The new honorary chairman of Fiat, Umberto Agnelli, assumes full control of a company in decline, though pieces of a new strategy have already been set in motion. However, if Fiat is to revive itself, new product lines entering the market over the next couple of years will need to improve on the models they replace.

Following the death of Giovanni Agnelli, younger brother Umberto will now assume the role of honorary chairman of the Italian carmaker, Fiat Auto.

The loss is another blow to a company that has been in decline for several years.
Last year, Fiat’s sales fell by nearly 18% as its domestic market share began to contract. This was despite government legislation specifically on small vehicles and designed to help Fiat. A key problem area for Fiat is the standard of its products, which fail to match its rivals and are still perceived as being of inferior quality.

The launch of the Stilo model was a significant test of the company’s future success and unfortunately, sales did not match expectations. Quite simply, the new car does not offer the dynamic driving experience of rival Ford’s Focus, or match the quality of Volkswagen‘s Golf. The failure of the Stilo to capture the public’s imagination has hampered any chance of a revival.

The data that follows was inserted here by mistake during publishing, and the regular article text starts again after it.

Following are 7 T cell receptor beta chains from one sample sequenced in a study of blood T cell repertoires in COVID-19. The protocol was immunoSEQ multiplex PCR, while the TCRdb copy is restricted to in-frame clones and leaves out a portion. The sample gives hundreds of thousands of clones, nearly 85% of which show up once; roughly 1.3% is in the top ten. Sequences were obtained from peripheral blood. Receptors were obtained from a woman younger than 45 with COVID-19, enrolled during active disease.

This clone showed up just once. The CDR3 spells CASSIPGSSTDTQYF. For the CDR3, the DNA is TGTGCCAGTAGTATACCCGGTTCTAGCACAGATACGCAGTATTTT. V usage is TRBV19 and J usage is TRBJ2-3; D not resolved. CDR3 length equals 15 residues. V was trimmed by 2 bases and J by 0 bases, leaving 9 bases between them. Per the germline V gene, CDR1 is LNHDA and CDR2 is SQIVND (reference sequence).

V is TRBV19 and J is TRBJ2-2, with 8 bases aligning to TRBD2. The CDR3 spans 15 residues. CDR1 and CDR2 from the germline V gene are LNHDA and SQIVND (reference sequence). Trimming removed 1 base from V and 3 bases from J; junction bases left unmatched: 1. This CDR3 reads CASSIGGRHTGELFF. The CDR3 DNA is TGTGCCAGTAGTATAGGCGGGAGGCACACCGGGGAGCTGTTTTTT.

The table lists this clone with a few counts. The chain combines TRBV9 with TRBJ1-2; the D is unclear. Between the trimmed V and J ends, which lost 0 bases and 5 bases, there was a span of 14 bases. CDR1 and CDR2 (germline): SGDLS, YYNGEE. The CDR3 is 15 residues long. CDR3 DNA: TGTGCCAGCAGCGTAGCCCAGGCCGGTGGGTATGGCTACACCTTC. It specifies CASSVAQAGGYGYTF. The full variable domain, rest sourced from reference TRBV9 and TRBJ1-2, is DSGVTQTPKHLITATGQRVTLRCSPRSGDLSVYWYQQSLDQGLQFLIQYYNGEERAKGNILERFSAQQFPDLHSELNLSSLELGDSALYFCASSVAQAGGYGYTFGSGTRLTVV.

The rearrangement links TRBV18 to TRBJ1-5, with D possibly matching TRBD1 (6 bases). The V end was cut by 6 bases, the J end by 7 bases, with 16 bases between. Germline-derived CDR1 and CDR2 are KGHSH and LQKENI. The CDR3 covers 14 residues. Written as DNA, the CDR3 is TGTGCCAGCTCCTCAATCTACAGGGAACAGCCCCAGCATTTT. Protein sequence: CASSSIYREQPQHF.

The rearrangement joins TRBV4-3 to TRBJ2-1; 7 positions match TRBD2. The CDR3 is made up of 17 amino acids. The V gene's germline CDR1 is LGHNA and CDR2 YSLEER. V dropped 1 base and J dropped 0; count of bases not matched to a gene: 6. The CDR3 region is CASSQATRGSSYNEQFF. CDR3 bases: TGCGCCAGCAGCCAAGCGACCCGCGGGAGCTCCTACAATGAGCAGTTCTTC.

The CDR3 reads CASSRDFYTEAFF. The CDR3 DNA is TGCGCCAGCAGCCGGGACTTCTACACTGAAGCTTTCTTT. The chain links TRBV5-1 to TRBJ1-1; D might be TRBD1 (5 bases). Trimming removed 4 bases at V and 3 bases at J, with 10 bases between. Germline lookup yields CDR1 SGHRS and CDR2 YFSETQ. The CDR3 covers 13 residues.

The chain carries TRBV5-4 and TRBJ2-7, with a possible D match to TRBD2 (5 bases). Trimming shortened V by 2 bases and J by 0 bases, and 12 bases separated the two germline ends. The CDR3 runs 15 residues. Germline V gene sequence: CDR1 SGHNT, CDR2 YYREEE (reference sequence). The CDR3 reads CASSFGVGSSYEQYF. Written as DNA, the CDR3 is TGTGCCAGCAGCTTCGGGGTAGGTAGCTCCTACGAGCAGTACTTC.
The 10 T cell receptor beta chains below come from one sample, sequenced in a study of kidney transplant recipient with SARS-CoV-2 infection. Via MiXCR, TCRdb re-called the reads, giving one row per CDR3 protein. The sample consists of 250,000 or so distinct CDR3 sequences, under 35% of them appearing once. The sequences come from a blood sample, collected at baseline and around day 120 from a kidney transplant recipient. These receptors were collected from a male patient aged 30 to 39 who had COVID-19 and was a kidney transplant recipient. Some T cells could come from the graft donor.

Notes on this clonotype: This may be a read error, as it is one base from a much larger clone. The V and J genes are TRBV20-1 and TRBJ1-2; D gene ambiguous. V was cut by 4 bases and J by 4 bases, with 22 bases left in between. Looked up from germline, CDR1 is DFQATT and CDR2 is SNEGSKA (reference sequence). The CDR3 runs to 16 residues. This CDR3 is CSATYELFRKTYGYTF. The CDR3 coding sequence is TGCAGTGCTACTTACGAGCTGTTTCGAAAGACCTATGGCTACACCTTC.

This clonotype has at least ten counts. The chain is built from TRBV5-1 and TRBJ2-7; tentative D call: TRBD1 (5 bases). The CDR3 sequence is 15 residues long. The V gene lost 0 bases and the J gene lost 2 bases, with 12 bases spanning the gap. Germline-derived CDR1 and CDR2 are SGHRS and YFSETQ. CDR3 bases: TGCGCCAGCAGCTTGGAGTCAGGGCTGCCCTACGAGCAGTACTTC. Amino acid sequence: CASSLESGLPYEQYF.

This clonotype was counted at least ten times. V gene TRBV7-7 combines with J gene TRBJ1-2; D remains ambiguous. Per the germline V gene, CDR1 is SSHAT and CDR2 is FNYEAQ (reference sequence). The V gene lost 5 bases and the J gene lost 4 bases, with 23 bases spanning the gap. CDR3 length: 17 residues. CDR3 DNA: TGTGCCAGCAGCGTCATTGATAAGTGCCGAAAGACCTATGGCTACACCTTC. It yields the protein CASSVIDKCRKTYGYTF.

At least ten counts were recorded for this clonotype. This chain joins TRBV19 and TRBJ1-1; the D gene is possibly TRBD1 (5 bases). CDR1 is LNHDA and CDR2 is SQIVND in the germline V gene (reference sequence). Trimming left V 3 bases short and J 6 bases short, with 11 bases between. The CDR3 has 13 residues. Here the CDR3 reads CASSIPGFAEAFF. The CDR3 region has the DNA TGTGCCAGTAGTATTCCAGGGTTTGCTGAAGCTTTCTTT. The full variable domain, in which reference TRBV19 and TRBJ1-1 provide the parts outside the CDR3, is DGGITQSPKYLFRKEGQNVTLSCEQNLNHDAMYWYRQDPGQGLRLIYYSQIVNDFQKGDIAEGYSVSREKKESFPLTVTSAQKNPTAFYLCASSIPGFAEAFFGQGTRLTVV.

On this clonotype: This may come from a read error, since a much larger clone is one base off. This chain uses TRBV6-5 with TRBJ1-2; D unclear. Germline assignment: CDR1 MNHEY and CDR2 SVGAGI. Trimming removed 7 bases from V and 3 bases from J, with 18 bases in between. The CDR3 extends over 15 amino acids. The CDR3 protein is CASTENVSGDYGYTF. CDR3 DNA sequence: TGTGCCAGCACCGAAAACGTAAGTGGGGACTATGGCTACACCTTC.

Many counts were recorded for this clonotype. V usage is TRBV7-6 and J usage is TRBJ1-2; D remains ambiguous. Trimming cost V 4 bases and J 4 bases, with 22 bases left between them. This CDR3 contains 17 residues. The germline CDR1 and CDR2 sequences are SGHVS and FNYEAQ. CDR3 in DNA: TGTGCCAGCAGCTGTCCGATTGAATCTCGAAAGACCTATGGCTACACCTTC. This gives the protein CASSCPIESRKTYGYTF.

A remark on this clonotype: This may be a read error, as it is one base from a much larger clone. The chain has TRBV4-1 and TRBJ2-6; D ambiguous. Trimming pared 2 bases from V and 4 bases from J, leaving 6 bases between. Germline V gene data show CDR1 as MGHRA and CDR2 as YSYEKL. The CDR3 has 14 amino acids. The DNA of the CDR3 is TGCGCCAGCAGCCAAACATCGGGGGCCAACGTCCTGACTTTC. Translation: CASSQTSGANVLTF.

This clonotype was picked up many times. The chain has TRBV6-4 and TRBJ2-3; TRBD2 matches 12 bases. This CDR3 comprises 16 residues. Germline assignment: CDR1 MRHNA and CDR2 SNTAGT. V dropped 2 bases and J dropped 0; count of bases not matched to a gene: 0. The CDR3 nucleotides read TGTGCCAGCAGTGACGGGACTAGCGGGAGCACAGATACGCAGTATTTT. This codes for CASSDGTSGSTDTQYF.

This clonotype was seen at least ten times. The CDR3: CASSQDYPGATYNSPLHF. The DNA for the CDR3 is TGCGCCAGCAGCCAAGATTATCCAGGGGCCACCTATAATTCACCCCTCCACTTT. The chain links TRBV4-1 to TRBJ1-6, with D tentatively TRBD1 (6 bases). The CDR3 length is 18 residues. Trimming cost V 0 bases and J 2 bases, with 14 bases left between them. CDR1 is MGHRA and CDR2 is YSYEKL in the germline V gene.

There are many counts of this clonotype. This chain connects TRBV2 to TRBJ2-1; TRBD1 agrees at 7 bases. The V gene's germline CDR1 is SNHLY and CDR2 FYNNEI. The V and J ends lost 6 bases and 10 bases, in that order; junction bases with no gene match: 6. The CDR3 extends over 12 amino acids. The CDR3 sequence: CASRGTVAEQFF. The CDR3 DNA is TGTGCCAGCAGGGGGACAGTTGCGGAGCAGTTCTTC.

One area in which the company has taken steps to reverse its fortunes is in its sales focus. For many years, Fiat’s strong sales figures have been bolstered by high numbers of fleet registrations, which boost volumes but affect per-vehicle margins. One of the reasons for Fiat’s decline in sales last year was that it focused on retail sales, which meant lower volumes but should help the company’s profitability in the long term.

The new Fiat products emerging in the next couple of years – the new Panda, Stilo estate and the large saloon car, need to significantly improve on the models they replace if Fiat is to lift itself from the doldrums.

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